Radio Frequency Identification

1.What is RFID?
RFID stands for Radio Frequency Identification. It is an auto ID technology based on radio waves. In its basic form, it is comprised of a tag and a tag reader. The tag contains data. It emits the data using radio waves which are captured by the reader. Some tags support the capability for the reader to both read and write the tags. RFID is sometimes seen as the successor of bar codes. "RFID is a technology that allows a small radio device attached to an item to carry an identity for that item." (Glover, 19)

2. History of RFID

3. RFID Tags and its types

RFID Tag Features:

1. Attachment: Every tag has to have the ability to be attached to the object. Whether it be in the form of a label or as an implant under the skin.

2. Reading the tag: RFID tags use radio waves to transmit information. Every tag must have some means to send radio signals.

3. Kill/Disable: Recently, RFID's have come under the radar as the new threat to personal privacy. Like with any other technology, there is a security concern with using RFID's too. For these reasons, some RFID's can be embedded with the disable feature. When the tag receives the correct kill code, it permanently ceases to function.

4. Write once: Tags come in many varieties. Some tags come pre programmed from the manufacturer. In some cases, the tags can be allowed to be written once by the end user. These tags are generally used by the military to track inventory and by large retail corporations.

5. Write many: These kind of tags can be written to an unlimited number of times. These tags are usually more expensive than write once tags. This makes them unsuitable for use in supply chains for inventory management.

6. Secure and encrypted tags: RFID technology is criticized for security issues posed at most wireless technologies. Some tags can store encrypted information that would be harder to decode without the encryption key, thus making them more secure.

Physical Characteristics of Tags:

1. Button tags: These tags are similar in shape to buttons and can be smaller than some coins. They are also durable and reusable.

2. Contactless smart cards: These RFID tags are shaped like credit cards. They do not require to come in contact with any surface. A good example of these form of tags is Visa PayWave. The cards can be used to pay for merchandise by simply waving the card in front of the detector. The cards have an RFID tag built into them and the detectors have an RFID reader.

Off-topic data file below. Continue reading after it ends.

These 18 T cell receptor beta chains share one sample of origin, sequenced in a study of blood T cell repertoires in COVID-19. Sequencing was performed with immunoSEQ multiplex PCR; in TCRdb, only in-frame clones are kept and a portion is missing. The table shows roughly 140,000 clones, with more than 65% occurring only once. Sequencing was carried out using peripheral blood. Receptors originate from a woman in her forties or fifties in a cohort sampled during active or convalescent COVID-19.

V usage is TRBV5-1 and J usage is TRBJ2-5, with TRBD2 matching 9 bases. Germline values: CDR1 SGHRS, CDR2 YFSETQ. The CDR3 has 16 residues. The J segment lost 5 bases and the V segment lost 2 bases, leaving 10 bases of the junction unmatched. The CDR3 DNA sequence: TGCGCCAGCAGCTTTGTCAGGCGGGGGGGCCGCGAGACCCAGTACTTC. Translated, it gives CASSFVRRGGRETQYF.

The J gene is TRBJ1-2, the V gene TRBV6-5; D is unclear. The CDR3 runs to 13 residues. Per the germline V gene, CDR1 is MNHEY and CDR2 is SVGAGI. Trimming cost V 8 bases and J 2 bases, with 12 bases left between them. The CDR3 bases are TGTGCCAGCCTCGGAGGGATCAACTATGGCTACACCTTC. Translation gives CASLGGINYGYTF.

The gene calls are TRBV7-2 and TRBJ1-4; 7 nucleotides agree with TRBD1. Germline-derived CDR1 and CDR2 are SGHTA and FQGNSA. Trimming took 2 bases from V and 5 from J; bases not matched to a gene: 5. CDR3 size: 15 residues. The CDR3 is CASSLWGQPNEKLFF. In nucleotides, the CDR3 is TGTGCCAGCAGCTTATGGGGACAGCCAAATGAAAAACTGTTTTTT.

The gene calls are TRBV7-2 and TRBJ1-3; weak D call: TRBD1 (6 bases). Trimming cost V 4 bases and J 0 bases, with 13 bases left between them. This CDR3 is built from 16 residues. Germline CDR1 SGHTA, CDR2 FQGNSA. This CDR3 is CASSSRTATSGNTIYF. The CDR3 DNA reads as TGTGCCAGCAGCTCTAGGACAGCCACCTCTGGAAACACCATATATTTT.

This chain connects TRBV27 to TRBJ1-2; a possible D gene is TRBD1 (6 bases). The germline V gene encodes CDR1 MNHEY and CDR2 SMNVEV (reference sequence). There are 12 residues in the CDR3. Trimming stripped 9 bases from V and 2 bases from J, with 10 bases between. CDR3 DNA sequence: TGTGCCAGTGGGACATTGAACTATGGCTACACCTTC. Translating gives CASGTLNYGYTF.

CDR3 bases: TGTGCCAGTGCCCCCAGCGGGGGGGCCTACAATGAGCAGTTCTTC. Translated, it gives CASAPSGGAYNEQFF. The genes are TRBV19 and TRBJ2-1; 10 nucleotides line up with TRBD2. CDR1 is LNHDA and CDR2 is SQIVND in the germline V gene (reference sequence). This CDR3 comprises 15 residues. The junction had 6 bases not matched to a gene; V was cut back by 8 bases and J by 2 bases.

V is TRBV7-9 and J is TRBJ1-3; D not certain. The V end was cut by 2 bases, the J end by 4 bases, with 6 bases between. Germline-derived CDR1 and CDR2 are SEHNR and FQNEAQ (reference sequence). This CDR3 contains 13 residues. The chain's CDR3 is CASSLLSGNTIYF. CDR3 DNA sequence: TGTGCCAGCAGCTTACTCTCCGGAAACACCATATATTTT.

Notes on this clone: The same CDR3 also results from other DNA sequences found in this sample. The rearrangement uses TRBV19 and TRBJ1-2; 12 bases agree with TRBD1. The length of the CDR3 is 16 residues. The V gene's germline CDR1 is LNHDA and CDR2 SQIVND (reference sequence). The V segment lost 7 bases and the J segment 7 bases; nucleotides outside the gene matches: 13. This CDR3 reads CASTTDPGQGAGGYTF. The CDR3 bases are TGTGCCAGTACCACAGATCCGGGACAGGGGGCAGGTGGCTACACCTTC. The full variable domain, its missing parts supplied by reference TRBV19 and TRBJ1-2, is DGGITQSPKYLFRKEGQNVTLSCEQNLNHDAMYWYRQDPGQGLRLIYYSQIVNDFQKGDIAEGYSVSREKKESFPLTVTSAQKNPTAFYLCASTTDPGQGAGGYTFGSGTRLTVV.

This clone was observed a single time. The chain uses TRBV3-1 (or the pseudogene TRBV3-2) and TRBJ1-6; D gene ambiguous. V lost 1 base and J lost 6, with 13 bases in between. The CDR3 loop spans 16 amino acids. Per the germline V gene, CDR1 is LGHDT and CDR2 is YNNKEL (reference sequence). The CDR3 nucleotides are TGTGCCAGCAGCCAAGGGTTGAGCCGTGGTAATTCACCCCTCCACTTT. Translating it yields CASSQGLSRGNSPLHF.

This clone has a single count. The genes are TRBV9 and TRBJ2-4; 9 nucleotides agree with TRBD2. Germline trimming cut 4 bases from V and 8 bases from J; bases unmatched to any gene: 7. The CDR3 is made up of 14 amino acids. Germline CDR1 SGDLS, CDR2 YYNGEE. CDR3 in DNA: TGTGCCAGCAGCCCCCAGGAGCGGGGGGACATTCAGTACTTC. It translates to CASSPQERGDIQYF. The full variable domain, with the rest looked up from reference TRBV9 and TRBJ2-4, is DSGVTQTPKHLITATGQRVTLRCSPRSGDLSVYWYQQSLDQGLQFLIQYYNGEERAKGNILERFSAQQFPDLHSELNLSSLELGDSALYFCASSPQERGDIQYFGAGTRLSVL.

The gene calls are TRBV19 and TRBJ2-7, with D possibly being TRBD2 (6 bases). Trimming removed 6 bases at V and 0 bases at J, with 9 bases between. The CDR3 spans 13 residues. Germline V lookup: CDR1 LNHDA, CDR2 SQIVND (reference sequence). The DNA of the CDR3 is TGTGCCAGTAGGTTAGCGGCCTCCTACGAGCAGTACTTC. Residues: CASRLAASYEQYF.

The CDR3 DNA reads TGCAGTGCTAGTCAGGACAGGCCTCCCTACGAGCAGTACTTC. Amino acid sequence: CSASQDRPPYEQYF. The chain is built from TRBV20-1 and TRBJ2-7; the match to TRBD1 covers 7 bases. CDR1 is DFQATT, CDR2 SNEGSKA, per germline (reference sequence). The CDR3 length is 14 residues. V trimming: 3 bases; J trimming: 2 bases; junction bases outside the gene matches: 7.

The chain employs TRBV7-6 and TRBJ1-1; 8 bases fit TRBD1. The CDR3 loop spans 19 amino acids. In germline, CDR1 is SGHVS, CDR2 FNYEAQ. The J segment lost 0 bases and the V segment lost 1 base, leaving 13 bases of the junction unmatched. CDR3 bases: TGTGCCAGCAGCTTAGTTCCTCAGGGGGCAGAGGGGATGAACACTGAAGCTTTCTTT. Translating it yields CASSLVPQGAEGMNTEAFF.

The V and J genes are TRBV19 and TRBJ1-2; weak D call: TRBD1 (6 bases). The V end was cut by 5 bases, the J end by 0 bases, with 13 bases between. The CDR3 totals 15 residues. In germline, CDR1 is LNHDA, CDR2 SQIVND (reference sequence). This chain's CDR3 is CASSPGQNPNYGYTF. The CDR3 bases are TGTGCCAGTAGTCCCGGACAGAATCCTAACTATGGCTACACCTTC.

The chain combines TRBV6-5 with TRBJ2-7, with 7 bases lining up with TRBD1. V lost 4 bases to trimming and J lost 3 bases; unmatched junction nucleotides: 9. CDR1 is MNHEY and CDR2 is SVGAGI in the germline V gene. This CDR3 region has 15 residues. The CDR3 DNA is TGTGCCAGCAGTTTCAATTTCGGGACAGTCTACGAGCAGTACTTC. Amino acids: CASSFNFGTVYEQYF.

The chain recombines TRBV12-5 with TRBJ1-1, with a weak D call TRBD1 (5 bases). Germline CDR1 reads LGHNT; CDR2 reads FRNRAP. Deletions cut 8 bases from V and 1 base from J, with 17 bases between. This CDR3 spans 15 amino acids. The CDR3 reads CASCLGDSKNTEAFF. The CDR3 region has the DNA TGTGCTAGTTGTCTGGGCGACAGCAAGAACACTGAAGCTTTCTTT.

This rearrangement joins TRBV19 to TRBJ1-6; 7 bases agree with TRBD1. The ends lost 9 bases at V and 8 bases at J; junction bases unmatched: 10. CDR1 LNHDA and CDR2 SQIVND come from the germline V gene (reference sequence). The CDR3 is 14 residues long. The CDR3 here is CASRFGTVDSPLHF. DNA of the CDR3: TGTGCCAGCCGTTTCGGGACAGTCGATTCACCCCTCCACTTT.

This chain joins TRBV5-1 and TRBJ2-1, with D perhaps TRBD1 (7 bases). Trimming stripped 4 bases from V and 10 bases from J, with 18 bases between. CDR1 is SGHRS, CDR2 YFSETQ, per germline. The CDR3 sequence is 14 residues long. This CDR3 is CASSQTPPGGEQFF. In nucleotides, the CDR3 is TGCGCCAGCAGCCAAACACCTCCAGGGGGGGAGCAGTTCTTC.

3. RFID labels: These tags are printed using conductive inks onto flexible label stock. This type of tags are generally used by the pharmaceutical industry.

4. Small tags: These tags are extremely small and can be embedded in clothing, watches, bracelets, etc.

Power Source:

Operating Frequency:

4. RFID Readers

6. Production of RFID

1. Create the die.
2. Produce the tag antenna.
3. Create the inlet.
4. Convert the inlet.

1. The microchips are produced on the silicon wafer. To do this, chemical etching processes are used (photolithographic processes).

2. The individual microchips are tested to check if they are fully functional. Once the test is done, the test function is disabled by blowing specific fuses on the chip. Dysfunctional chips are color coded so they can be discarded later in the process.

3. Tags are embedded with unique serial numbers at this stage. This is usually done with the testing. Read only tags are embedded with these serial numbers by blowing certain fuses using focused laser beams. Writeable tags are embedded by using software methods.

4. Individual micro chips are separated from the silicone wafers at this stage. A diamond saw is used for this process. This process also damages the top layer of the silicon wafer. This prevents the wafer from being used for other microchips.

7. Applications of RFID

1. RFID in Supply Chains and Walmart

2. RFID in the Military

3. Security Applications

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